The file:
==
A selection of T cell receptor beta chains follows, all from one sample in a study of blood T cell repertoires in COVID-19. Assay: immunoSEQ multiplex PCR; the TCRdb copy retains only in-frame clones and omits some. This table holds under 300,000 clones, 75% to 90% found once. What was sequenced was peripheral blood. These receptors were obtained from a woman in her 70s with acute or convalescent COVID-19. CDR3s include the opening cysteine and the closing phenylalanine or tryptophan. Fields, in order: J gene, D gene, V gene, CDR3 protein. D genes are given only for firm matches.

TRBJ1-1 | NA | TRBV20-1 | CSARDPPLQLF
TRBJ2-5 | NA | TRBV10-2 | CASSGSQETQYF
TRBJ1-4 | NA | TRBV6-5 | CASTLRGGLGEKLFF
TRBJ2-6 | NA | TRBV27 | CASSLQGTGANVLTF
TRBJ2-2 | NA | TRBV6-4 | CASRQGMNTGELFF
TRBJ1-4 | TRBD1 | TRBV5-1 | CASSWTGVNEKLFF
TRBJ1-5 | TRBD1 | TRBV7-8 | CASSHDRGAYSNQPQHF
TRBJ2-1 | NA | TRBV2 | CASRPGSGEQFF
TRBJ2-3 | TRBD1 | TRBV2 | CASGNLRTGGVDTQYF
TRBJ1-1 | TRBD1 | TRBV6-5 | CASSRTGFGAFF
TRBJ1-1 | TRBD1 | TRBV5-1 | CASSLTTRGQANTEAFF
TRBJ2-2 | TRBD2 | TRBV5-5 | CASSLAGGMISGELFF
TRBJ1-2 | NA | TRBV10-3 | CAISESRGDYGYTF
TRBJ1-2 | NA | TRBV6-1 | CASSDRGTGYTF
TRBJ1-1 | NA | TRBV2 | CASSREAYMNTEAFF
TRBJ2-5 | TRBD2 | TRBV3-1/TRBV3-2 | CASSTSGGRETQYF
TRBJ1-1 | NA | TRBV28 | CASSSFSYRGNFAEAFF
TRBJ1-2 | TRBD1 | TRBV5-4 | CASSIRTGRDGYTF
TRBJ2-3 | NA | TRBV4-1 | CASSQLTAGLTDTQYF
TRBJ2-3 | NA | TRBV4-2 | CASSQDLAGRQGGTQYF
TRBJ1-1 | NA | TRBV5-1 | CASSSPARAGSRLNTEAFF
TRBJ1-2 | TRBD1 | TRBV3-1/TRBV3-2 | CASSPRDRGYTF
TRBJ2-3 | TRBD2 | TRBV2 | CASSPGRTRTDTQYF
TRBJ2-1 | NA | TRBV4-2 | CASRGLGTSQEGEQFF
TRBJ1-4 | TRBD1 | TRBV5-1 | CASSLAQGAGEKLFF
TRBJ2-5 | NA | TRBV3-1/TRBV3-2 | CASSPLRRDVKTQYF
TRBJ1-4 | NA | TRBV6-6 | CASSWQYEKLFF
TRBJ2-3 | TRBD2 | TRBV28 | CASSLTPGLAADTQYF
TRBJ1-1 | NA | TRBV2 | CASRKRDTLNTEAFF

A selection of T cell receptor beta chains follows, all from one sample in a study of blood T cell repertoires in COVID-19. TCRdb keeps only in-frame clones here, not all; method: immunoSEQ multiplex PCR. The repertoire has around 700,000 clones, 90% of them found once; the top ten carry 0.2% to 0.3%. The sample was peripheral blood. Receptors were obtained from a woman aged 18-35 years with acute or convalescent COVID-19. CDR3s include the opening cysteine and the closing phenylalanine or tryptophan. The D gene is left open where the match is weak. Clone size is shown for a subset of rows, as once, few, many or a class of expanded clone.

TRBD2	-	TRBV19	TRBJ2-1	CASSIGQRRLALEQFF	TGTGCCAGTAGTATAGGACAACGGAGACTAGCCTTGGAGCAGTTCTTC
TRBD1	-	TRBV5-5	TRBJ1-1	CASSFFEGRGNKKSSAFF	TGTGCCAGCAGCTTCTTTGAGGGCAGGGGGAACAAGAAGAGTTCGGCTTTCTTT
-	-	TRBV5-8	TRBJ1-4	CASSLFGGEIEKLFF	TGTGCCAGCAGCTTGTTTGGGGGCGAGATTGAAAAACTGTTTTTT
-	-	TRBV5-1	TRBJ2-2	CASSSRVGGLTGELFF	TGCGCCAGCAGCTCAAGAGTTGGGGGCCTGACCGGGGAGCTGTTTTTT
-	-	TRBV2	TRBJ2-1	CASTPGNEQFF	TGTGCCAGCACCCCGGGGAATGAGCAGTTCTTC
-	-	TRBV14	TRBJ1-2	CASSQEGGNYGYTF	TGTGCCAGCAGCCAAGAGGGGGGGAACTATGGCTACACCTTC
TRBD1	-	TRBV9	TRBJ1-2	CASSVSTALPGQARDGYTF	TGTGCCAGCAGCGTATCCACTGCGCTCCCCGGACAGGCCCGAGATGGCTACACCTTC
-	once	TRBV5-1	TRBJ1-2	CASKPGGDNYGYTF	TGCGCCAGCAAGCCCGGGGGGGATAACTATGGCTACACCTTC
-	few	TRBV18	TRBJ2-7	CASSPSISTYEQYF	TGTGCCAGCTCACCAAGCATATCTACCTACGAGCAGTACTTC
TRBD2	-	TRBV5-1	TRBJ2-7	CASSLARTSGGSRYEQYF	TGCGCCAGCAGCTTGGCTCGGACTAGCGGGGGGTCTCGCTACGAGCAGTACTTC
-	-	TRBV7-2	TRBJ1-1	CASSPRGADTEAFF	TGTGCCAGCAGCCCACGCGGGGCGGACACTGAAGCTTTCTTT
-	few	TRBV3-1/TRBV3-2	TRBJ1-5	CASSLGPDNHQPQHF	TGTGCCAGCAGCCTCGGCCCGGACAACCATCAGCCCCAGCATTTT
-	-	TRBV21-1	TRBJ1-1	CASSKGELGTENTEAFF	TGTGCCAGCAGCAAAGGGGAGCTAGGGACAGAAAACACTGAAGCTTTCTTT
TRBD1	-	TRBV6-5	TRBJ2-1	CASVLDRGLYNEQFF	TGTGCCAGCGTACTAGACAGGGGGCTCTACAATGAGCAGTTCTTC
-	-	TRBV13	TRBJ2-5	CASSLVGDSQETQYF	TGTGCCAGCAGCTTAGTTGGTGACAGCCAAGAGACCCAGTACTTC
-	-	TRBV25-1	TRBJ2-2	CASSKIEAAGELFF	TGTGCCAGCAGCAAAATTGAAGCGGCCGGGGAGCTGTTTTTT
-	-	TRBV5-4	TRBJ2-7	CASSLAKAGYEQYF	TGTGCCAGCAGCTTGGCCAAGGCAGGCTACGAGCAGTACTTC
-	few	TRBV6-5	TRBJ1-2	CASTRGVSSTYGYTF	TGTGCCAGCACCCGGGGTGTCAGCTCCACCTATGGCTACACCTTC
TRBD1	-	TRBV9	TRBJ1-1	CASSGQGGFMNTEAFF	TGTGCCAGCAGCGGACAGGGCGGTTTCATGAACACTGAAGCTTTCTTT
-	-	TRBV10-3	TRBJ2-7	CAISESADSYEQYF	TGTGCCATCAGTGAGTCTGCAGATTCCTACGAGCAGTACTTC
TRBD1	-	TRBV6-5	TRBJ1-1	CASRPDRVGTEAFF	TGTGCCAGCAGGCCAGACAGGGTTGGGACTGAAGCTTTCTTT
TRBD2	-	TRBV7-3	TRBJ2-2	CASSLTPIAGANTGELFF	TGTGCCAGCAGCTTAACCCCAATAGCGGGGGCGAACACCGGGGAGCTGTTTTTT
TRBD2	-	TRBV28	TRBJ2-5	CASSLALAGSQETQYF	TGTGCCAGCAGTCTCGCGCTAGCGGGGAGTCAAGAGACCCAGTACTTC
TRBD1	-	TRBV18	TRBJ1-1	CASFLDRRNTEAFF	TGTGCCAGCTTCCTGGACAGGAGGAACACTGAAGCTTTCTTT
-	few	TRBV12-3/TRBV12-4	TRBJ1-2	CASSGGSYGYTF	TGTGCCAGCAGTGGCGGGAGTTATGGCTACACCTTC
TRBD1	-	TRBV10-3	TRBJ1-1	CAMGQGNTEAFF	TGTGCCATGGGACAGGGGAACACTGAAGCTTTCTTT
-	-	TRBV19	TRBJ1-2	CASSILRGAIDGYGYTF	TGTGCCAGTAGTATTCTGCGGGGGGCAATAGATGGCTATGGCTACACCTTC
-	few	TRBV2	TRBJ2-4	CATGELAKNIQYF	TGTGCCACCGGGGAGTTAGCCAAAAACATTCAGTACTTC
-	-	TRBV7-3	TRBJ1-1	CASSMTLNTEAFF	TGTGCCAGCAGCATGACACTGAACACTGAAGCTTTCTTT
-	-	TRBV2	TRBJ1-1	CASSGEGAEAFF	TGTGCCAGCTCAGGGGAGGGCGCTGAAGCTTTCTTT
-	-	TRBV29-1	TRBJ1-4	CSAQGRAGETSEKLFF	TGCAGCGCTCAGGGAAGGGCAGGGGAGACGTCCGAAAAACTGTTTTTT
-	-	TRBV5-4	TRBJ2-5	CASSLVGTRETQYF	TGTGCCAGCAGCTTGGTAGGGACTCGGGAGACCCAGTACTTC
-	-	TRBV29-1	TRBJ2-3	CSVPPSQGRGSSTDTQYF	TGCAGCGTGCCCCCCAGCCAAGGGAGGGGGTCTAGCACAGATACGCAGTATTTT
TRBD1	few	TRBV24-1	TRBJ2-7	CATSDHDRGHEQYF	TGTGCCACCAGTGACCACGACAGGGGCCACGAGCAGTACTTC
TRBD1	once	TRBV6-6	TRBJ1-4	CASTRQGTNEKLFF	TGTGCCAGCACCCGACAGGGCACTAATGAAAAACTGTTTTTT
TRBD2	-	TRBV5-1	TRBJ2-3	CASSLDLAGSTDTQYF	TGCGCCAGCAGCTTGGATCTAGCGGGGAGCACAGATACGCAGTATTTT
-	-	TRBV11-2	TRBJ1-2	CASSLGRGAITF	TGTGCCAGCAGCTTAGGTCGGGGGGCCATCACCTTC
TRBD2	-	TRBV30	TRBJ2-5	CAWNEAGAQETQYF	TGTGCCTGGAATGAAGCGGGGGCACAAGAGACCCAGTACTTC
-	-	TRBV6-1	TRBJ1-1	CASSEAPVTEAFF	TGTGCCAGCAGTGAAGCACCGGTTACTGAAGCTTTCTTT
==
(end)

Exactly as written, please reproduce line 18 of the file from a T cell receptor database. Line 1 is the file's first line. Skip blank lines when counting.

TRBJ1-1 | NA | TRBV28 | CASSSFSYRGNFAEAFF